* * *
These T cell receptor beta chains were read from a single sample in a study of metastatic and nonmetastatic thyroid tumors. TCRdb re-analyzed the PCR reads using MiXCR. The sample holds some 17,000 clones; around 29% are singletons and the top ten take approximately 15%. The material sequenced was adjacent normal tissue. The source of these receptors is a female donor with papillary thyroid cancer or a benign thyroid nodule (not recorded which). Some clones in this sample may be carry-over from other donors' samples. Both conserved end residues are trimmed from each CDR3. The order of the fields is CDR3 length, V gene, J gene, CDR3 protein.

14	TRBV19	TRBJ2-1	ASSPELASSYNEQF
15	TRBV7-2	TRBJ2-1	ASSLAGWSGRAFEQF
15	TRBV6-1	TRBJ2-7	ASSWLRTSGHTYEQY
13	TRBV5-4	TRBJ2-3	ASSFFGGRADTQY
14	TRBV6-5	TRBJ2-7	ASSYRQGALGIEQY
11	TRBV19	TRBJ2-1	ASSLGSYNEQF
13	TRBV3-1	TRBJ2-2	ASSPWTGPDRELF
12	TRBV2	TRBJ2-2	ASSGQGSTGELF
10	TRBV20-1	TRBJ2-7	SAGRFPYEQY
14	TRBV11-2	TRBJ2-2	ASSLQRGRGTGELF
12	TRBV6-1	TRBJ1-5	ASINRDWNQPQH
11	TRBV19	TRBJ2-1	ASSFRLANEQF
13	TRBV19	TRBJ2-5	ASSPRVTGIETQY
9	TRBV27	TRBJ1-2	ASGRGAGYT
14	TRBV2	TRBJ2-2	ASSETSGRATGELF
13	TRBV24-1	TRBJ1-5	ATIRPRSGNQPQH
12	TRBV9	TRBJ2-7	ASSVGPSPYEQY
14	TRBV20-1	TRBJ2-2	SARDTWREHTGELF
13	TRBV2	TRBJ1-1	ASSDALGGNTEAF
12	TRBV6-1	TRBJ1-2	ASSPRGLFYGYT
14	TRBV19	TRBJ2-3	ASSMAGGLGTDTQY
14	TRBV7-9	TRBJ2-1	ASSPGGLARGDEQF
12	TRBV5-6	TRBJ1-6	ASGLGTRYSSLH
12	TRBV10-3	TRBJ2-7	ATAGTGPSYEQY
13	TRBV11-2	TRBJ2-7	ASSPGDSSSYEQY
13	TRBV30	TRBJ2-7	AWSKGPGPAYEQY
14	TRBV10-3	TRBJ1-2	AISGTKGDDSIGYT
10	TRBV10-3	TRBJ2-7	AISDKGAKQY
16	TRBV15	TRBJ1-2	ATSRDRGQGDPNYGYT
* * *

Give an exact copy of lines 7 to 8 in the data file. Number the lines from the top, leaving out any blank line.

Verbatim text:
11	TRBV19	TRBJ2-1	ASSLGSYNEQF
13	TRBV3-1	TRBJ2-2	ASSPWTGPDRELF